Subgroup Definitions

Subgroups are based on self-reported data from the MIHA survey or the birth file, and refer to the most recent birth, or pregnancy for the most recent birth, unless otherwise indicated. Any change to a subgroup or subgroup category is noted in the Change in Definition and/or Comparability column(s). Subgroups and subgroup categories listed here are those that have been used in MIHA data publications since 2010.

 Subgroup Definition Subgroup Categories Years Available Change in Definition or Categories Comparability
Age Age of birthing person at time of delivery, reported on the birth certificate. 15-19 years; 20-34 years; 35+ years 2010-2021 None
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None
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Education Highest level of education attained by birthing person at time of survey completion. Less than high school includes those who completed no school, 8th grade or less, or some high school (but did not graduate); high school graduate includes GED; some college includes community college; and college graduate includes graduation from a four-year college or university or more. Less than high school; High school graduate; Some college; College graduate 2010-2021 None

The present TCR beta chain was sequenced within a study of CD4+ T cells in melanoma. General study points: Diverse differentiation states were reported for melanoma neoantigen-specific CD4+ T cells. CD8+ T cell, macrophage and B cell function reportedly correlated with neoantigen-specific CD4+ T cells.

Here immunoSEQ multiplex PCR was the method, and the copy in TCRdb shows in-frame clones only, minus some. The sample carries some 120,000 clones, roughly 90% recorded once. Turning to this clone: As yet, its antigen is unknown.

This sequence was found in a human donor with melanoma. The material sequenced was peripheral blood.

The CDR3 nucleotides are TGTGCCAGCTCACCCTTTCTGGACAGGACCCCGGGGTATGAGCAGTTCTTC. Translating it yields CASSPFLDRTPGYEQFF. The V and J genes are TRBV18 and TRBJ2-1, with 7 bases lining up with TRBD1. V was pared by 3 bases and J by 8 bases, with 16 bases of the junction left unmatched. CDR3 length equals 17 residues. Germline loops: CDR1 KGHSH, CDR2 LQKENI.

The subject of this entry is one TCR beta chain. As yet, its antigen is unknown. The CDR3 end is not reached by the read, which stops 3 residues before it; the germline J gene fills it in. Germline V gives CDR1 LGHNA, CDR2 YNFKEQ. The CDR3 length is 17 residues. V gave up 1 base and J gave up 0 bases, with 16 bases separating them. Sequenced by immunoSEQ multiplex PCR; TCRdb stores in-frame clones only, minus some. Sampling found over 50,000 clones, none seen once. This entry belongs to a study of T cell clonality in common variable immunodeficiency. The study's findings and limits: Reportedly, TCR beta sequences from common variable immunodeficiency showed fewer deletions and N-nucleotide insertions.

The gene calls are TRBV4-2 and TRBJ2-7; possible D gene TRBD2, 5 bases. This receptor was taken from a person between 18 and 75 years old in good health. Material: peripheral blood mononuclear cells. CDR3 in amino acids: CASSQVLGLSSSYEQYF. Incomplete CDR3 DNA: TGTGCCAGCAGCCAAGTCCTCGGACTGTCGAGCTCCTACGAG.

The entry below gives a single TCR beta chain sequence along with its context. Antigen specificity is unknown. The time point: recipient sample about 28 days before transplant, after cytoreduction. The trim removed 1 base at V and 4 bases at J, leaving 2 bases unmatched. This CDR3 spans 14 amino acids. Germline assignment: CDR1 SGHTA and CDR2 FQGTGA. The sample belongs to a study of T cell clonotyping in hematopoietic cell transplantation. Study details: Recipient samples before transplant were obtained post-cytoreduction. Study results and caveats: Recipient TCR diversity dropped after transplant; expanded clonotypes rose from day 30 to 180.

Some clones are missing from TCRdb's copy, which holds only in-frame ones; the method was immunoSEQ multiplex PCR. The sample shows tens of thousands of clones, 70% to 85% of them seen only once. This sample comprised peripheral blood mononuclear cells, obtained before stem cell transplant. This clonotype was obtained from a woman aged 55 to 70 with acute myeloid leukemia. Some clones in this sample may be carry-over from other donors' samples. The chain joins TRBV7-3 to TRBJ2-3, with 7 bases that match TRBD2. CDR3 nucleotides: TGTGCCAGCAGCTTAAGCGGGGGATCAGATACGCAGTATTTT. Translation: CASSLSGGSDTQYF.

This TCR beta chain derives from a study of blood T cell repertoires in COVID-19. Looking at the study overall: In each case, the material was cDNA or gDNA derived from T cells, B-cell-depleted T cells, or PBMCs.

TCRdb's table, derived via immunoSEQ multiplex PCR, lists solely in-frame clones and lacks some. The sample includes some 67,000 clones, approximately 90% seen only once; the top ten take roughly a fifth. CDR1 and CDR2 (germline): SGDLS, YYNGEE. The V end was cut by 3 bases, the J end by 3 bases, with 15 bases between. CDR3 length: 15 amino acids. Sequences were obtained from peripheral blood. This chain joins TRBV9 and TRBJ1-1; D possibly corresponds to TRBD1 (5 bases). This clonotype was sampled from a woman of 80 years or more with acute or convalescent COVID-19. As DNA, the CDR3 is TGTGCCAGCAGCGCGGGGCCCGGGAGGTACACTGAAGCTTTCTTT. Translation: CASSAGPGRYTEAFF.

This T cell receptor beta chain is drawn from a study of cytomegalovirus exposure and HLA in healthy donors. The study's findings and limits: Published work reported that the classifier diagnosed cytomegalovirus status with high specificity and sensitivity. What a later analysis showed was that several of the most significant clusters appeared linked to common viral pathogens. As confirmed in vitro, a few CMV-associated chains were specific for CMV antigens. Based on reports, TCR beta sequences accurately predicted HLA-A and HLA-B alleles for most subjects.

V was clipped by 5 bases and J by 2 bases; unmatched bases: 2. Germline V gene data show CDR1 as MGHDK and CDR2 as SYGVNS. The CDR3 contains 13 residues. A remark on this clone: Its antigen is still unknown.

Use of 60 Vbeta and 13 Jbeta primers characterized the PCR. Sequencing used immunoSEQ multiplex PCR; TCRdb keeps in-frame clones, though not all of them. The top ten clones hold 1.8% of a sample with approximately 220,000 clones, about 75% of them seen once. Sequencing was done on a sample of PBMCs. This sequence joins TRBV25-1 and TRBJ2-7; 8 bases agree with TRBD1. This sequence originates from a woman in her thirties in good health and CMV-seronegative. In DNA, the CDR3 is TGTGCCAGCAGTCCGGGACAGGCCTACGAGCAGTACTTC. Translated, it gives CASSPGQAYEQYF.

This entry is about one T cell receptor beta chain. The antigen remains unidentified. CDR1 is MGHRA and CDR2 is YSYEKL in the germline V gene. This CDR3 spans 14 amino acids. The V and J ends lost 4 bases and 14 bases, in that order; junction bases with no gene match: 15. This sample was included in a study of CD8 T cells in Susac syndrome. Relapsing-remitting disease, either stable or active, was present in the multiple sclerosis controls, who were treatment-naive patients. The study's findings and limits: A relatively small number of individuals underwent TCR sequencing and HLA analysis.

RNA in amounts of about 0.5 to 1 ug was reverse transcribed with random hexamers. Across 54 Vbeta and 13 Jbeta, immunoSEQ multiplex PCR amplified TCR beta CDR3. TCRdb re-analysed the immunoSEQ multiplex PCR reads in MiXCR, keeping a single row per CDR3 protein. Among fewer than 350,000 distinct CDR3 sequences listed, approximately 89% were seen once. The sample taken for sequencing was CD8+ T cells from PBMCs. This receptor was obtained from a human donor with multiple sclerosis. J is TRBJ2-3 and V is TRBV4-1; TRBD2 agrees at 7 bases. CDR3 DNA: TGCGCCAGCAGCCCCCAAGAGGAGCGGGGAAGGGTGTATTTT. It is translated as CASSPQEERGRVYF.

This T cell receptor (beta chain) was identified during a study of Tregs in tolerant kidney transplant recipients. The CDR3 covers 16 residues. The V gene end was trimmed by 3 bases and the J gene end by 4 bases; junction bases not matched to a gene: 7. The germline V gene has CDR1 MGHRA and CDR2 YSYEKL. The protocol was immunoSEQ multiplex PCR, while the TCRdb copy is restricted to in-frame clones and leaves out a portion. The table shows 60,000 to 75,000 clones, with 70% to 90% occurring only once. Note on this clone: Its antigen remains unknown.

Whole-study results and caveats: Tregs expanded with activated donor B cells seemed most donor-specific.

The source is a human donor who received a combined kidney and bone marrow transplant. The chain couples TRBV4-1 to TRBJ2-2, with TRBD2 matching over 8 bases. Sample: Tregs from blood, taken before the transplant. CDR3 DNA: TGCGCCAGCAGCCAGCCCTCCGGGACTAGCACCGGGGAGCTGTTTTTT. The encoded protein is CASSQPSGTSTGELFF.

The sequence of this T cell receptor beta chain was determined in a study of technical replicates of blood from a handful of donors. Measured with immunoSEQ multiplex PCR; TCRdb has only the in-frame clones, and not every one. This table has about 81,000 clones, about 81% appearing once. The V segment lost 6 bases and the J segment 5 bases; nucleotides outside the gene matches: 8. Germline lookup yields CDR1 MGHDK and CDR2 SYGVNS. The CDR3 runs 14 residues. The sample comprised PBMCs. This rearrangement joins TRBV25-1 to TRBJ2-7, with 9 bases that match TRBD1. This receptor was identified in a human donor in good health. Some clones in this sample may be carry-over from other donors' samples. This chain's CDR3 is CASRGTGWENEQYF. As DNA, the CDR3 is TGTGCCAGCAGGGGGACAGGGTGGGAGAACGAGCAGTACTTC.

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None
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Household Income

Reported as income as a percentage of the Federal Poverty Guideline (FPG). Income is calculated from monthly family income, before taxes from all sources, including jobs, welfare, disability, unemployment, child support, interest, dividends, and support from family members, and the number of people living on that income.